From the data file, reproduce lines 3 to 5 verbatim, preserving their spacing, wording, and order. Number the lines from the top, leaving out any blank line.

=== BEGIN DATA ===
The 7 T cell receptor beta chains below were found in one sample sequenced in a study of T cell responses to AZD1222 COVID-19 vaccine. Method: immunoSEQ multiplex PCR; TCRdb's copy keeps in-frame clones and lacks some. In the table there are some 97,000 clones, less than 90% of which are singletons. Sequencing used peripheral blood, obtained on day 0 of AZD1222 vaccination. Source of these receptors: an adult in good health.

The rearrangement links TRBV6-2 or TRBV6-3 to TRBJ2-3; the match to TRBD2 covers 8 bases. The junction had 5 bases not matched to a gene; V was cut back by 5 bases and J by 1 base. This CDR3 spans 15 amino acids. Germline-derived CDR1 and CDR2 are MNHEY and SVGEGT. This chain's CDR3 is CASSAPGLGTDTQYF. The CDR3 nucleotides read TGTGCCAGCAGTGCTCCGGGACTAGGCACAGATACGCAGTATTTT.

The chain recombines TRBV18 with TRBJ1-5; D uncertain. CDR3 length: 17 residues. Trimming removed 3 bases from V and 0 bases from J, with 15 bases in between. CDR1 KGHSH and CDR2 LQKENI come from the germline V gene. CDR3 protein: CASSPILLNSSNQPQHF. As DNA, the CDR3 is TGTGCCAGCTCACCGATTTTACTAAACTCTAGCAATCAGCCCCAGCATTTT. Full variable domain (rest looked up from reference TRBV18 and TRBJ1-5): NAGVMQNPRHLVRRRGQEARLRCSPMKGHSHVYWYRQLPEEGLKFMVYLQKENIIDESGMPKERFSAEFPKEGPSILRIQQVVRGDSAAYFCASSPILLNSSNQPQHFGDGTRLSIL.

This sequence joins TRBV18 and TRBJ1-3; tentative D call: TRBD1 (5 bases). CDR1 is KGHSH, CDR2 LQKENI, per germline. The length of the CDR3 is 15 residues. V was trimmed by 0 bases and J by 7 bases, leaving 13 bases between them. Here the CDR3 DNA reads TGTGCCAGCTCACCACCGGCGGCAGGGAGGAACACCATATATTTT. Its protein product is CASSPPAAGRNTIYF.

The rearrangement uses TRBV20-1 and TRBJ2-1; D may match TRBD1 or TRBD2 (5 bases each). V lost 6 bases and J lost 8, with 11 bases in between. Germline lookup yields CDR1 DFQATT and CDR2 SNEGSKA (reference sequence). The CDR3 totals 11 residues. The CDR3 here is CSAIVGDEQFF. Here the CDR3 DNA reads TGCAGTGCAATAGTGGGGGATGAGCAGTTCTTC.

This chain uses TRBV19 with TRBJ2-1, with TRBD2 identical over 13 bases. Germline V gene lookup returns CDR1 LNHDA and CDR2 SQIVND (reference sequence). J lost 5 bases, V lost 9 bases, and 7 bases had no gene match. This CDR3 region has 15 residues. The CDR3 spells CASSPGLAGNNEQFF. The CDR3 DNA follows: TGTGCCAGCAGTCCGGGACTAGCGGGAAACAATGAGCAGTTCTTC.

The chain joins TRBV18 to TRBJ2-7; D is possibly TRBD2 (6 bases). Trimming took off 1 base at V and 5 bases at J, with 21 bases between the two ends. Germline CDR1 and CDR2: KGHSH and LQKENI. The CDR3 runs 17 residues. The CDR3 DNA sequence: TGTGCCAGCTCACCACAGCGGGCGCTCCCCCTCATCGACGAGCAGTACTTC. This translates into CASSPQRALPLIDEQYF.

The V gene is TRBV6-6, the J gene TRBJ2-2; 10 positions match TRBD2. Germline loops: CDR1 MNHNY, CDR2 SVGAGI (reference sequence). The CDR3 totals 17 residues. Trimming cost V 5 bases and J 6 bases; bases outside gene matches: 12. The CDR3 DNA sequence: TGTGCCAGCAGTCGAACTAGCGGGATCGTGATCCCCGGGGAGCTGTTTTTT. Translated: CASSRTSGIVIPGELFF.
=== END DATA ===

The chain recombines TRBV18 with TRBJ1-5; D uncertain. CDR3 length: 17 residues. Trimming removed 3 bases from V and 0 bases from J, with 15 bases in between. CDR1 KGHSH and CDR2 LQKENI come from the germline V gene. CDR3 protein: CASSPILLNSSNQPQHF. As DNA, the CDR3 is TGTGCCAGCTCACCGATTTTACTAAACTCTAGCAATCAGCCCCAGCATTTT. Full variable domain (rest looked up from reference TRBV18 and TRBJ1-5): NAGVMQNPRHLVRRRGQEARLRCSPMKGHSHVYWYRQLPEEGLKFMVYLQKENIIDESGMPKERFSAEFPKEGPSILRIQQVVRGDSAAYFCASSPILLNSSNQPQHFGDGTRLSIL.

This sequence joins TRBV18 and TRBJ1-3; tentative D call: TRBD1 (5 bases). CDR1 is KGHSH, CDR2 LQKENI, per germline. The length of the CDR3 is 15 residues. V was trimmed by 0 bases and J by 7 bases, leaving 13 bases between them. Here the CDR3 DNA reads TGTGCCAGCTCACCACCGGCGGCAGGGAGGAACACCATATATTTT. Its protein product is CASSPPAAGRNTIYF.

The rearrangement uses TRBV20-1 and TRBJ2-1; D may match TRBD1 or TRBD2 (5 bases each). V lost 6 bases and J lost 8, with 11 bases in between. Germline lookup yields CDR1 DFQATT and CDR2 SNEGSKA (reference sequence). The CDR3 totals 11 residues. The CDR3 here is CSAIVGDEQFF. Here the CDR3 DNA reads TGCAGTGCAATAGTGGGGGATGAGCAGTTCTTC.